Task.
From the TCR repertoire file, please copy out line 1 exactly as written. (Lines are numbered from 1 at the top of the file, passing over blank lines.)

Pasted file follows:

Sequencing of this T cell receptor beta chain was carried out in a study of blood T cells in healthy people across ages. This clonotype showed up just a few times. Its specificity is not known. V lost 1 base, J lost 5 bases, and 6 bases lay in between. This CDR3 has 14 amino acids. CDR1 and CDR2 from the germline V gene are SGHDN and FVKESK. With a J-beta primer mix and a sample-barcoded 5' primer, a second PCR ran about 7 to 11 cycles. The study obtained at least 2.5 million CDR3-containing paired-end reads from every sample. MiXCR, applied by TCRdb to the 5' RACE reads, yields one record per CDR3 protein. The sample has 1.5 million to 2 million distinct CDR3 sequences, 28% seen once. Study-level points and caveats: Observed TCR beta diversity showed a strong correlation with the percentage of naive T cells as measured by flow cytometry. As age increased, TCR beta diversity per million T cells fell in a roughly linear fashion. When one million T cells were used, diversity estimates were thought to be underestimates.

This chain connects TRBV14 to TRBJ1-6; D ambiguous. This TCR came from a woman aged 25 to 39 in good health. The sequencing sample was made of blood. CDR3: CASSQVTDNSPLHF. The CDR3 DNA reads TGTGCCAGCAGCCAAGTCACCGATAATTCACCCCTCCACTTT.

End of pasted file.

Sequencing of this T cell receptor beta chain was carried out in a study of blood T cells in healthy people across ages. This clonotype showed up just a few times. Its specificity is not known. V lost 1 base, J lost 5 bases, and 6 bases lay in between. This CDR3 has 14 amino acids. CDR1 and CDR2 from the germline V gene are SGHDN and FVKESK. With a J-beta primer mix and a sample-barcoded 5' primer, a second PCR ran about 7 to 11 cycles. The study obtained at least 2.5 million CDR3-containing paired-end reads from every sample. MiXCR, applied by TCRdb to the 5' RACE reads, yields one record per CDR3 protein. The sample has 1.5 million to 2 million distinct CDR3 sequences, 28% seen once. Study-level points and caveats: Observed TCR beta diversity showed a strong correlation with the percentage of naive T cells as measured by flow cytometry. As age increased, TCR beta diversity per million T cells fell in a roughly linear fashion. When one million T cells were used, diversity estimates were thought to be underestimates.